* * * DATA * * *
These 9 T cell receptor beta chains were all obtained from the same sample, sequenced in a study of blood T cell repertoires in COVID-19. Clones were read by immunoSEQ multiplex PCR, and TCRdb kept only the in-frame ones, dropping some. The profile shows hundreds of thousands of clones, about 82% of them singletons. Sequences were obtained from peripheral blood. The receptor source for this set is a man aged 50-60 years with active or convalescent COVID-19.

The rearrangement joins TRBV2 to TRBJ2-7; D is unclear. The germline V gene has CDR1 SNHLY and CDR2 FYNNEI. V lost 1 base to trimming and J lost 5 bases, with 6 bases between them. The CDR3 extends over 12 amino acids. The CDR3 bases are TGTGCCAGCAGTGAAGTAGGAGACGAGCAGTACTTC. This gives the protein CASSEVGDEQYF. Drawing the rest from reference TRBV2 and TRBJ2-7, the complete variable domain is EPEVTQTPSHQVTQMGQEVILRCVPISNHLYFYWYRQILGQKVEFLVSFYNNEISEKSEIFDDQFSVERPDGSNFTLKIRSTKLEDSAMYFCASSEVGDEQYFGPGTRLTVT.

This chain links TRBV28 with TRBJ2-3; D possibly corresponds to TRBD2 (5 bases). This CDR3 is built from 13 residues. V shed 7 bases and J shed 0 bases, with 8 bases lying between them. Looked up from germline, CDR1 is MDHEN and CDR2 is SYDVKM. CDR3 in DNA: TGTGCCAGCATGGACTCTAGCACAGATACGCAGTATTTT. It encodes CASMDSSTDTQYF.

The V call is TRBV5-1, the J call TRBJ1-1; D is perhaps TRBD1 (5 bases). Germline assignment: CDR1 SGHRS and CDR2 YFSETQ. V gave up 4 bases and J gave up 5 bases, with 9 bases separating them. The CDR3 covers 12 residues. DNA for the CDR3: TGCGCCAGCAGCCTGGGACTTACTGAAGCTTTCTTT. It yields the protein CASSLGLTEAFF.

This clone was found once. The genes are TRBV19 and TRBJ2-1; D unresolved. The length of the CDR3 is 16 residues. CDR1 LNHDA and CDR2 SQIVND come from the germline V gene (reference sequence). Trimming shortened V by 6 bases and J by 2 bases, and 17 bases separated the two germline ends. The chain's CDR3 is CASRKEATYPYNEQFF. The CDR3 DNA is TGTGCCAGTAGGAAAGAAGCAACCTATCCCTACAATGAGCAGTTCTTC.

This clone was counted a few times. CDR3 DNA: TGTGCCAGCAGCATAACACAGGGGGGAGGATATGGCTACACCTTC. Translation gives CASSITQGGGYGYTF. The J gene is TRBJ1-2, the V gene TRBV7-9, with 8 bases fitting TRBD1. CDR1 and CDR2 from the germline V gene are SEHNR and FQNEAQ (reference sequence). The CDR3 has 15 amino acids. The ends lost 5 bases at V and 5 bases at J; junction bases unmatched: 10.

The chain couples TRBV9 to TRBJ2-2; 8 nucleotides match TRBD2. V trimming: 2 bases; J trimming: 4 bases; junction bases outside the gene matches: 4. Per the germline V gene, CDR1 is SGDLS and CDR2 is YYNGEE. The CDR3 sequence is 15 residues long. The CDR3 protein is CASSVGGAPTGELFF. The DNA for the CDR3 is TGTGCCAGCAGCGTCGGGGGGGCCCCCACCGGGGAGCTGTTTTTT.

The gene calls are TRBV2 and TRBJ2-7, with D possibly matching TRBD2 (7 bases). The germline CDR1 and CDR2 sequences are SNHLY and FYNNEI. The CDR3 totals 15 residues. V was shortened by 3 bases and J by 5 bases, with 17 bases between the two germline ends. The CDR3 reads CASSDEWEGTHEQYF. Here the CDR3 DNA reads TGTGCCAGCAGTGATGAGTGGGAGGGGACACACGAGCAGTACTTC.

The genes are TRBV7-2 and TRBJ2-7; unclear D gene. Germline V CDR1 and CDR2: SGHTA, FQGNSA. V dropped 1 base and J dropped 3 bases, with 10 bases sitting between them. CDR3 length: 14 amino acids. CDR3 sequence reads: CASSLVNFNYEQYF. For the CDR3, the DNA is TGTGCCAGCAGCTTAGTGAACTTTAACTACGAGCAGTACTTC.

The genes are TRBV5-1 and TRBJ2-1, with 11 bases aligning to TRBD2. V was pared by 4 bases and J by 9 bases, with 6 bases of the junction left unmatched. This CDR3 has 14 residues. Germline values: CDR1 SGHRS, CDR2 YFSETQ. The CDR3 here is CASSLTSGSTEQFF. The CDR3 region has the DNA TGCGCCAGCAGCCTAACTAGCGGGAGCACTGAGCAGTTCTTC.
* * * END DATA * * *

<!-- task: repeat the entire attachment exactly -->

These 9 T cell receptor beta chains were all obtained from the same sample, sequenced in a study of blood T cell repertoires in COVID-19. Clones were read by immunoSEQ multiplex PCR, and TCRdb kept only the in-frame ones, dropping some. The profile shows hundreds of thousands of clones, about 82% of them singletons. Sequences were obtained from peripheral blood. The receptor source for this set is a man aged 50-60 years with active or convalescent COVID-19.

The rearrangement joins TRBV2 to TRBJ2-7; D is unclear. The germline V gene has CDR1 SNHLY and CDR2 FYNNEI. V lost 1 base to trimming and J lost 5 bases, with 6 bases between them. The CDR3 extends over 12 amino acids. The CDR3 bases are TGTGCCAGCAGTGAAGTAGGAGACGAGCAGTACTTC. This gives the protein CASSEVGDEQYF. Drawing the rest from reference TRBV2 and TRBJ2-7, the complete variable domain is EPEVTQTPSHQVTQMGQEVILRCVPISNHLYFYWYRQILGQKVEFLVSFYNNEISEKSEIFDDQFSVERPDGSNFTLKIRSTKLEDSAMYFCASSEVGDEQYFGPGTRLTVT.

This chain links TRBV28 with TRBJ2-3; D possibly corresponds to TRBD2 (5 bases). This CDR3 is built from 13 residues. V shed 7 bases and J shed 0 bases, with 8 bases lying between them. Looked up from germline, CDR1 is MDHEN and CDR2 is SYDVKM. CDR3 in DNA: TGTGCCAGCATGGACTCTAGCACAGATACGCAGTATTTT. It encodes CASMDSSTDTQYF.

The V call is TRBV5-1, the J call TRBJ1-1; D is perhaps TRBD1 (5 bases). Germline assignment: CDR1 SGHRS and CDR2 YFSETQ. V gave up 4 bases and J gave up 5 bases, with 9 bases separating them. The CDR3 covers 12 residues. DNA for the CDR3: TGCGCCAGCAGCCTGGGACTTACTGAAGCTTTCTTT. It yields the protein CASSLGLTEAFF.

This clone was found once. The genes are TRBV19 and TRBJ2-1; D unresolved. The length of the CDR3 is 16 residues. CDR1 LNHDA and CDR2 SQIVND come from the germline V gene (reference sequence). Trimming shortened V by 6 bases and J by 2 bases, and 17 bases separated the two germline ends. The chain's CDR3 is CASRKEATYPYNEQFF. The CDR3 DNA is TGTGCCAGTAGGAAAGAAGCAACCTATCCCTACAATGAGCAGTTCTTC.

This clone was counted a few times. CDR3 DNA: TGTGCCAGCAGCATAACACAGGGGGGAGGATATGGCTACACCTTC. Translation gives CASSITQGGGYGYTF. The J gene is TRBJ1-2, the V gene TRBV7-9, with 8 bases fitting TRBD1. CDR1 and CDR2 from the germline V gene are SEHNR and FQNEAQ (reference sequence). The CDR3 has 15 amino acids. The ends lost 5 bases at V and 5 bases at J; junction bases unmatched: 10.

The chain couples TRBV9 to TRBJ2-2; 8 nucleotides match TRBD2. V trimming: 2 bases; J trimming: 4 bases; junction bases outside the gene matches: 4. Per the germline V gene, CDR1 is SGDLS and CDR2 is YYNGEE. The CDR3 sequence is 15 residues long. The CDR3 protein is CASSVGGAPTGELFF. The DNA for the CDR3 is TGTGCCAGCAGCGTCGGGGGGGCCCCCACCGGGGAGCTGTTTTTT.

The gene calls are TRBV2 and TRBJ2-7, with D possibly matching TRBD2 (7 bases). The germline CDR1 and CDR2 sequences are SNHLY and FYNNEI. The CDR3 totals 15 residues. V was shortened by 3 bases and J by 5 bases, with 17 bases between the two germline ends. The CDR3 reads CASSDEWEGTHEQYF. Here the CDR3 DNA reads TGTGCCAGCAGTGATGAGTGGGAGGGGACACACGAGCAGTACTTC.

The genes are TRBV7-2 and TRBJ2-7; unclear D gene. Germline V CDR1 and CDR2: SGHTA, FQGNSA. V dropped 1 base and J dropped 3 bases, with 10 bases sitting between them. CDR3 length: 14 amino acids. CDR3 sequence reads: CASSLVNFNYEQYF. For the CDR3, the DNA is TGTGCCAGCAGCTTAGTGAACTTTAACTACGAGCAGTACTTC.

The genes are TRBV5-1 and TRBJ2-1, with 11 bases aligning to TRBD2. V was pared by 4 bases and J by 9 bases, with 6 bases of the junction left unmatched. This CDR3 has 14 residues. Germline values: CDR1 SGHRS, CDR2 YFSETQ. The CDR3 here is CASSLTSGSTEQFF. The CDR3 region has the DNA TGCGCCAGCAGCCTAACTAGCGGGAGCACTGAGCAGTTCTTC.